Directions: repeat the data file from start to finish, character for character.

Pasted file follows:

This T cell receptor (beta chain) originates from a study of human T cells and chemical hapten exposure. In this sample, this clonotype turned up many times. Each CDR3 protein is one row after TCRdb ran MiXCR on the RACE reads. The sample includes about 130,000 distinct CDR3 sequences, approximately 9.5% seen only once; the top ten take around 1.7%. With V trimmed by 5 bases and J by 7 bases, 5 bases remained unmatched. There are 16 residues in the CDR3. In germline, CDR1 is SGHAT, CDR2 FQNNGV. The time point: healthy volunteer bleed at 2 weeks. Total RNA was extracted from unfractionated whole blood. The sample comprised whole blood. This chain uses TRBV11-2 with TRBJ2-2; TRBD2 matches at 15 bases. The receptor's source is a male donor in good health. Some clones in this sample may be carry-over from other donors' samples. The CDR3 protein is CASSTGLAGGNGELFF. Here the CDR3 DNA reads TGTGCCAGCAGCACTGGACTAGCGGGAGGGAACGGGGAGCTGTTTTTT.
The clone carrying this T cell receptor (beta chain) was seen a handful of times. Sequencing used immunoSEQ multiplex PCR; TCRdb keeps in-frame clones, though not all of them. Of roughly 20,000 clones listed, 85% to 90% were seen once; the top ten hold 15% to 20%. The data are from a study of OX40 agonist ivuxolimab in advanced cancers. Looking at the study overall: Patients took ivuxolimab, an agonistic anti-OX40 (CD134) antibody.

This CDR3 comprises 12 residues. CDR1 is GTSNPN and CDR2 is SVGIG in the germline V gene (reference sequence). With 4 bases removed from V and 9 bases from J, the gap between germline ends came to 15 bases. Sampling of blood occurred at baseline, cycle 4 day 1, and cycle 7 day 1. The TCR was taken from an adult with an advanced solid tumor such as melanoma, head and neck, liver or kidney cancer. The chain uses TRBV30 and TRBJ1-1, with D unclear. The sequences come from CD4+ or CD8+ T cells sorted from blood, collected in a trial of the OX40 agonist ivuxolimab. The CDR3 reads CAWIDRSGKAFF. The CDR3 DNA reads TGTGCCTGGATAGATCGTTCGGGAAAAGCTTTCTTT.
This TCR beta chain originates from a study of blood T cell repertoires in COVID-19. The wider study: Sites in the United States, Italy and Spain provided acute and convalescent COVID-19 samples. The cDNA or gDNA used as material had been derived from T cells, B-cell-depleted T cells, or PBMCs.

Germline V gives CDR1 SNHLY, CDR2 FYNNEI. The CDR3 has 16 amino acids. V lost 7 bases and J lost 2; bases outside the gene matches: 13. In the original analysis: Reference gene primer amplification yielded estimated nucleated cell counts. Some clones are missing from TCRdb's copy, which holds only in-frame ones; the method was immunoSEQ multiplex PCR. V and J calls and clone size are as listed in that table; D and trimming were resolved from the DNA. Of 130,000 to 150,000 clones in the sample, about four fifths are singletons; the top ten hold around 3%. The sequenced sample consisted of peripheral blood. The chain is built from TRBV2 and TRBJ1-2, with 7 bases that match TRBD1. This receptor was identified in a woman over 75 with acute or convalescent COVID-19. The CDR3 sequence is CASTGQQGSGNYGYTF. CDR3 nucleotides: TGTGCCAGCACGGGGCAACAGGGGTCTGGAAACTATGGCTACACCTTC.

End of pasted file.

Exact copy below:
This T cell receptor (beta chain) originates from a study of human T cells and chemical hapten exposure. In this sample, this clonotype turned up many times. Each CDR3 protein is one row after TCRdb ran MiXCR on the RACE reads. The sample includes about 130,000 distinct CDR3 sequences, approximately 9.5% seen only once; the top ten take around 1.7%. With V trimmed by 5 bases and J by 7 bases, 5 bases remained unmatched. There are 16 residues in the CDR3. In germline, CDR1 is SGHAT, CDR2 FQNNGV. The time point: healthy volunteer bleed at 2 weeks. Total RNA was extracted from unfractionated whole blood. The sample comprised whole blood. This chain uses TRBV11-2 with TRBJ2-2; TRBD2 matches at 15 bases. The receptor's source is a male donor in good health. Some clones in this sample may be carry-over from other donors' samples. The CDR3 protein is CASSTGLAGGNGELFF. Here the CDR3 DNA reads TGTGCCAGCAGCACTGGACTAGCGGGAGGGAACGGGGAGCTGTTTTTT.
The clone carrying this T cell receptor (beta chain) was seen a handful of times. Sequencing used immunoSEQ multiplex PCR; TCRdb keeps in-frame clones, though not all of them. Of roughly 20,000 clones listed, 85% to 90% were seen once; the top ten hold 15% to 20%. The data are from a study of OX40 agonist ivuxolimab in advanced cancers. Looking at the study overall: Patients took ivuxolimab, an agonistic anti-OX40 (CD134) antibody.

This CDR3 comprises 12 residues. CDR1 is GTSNPN and CDR2 is SVGIG in the germline V gene (reference sequence). With 4 bases removed from V and 9 bases from J, the gap between germline ends came to 15 bases. Sampling of blood occurred at baseline, cycle 4 day 1, and cycle 7 day 1. The TCR was taken from an adult with an advanced solid tumor such as melanoma, head and neck, liver or kidney cancer. The chain uses TRBV30 and TRBJ1-1, with D unclear. The sequences come from CD4+ or CD8+ T cells sorted from blood, collected in a trial of the OX40 agonist ivuxolimab. The CDR3 reads CAWIDRSGKAFF. The CDR3 DNA reads TGTGCCTGGATAGATCGTTCGGGAAAAGCTTTCTTT.
This TCR beta chain originates from a study of blood T cell repertoires in COVID-19. The wider study: Sites in the United States, Italy and Spain provided acute and convalescent COVID-19 samples. The cDNA or gDNA used as material had been derived from T cells, B-cell-depleted T cells, or PBMCs.

Germline V gives CDR1 SNHLY, CDR2 FYNNEI. The CDR3 has 16 amino acids. V lost 7 bases and J lost 2; bases outside the gene matches: 13. In the original analysis: Reference gene primer amplification yielded estimated nucleated cell counts. Some clones are missing from TCRdb's copy, which holds only in-frame ones; the method was immunoSEQ multiplex PCR. V and J calls and clone size are as listed in that table; D and trimming were resolved from the DNA. Of 130,000 to 150,000 clones in the sample, about four fifths are singletons; the top ten hold around 3%. The sequenced sample consisted of peripheral blood. The chain is built from TRBV2 and TRBJ1-2, with 7 bases that match TRBD1. This receptor was identified in a woman over 75 with acute or convalescent COVID-19. The CDR3 sequence is CASTGQQGSGNYGYTF. CDR3 nucleotides: TGTGCCAGCACGGGGCAACAGGGGTCTGGAAACTATGGCTACACCTTC.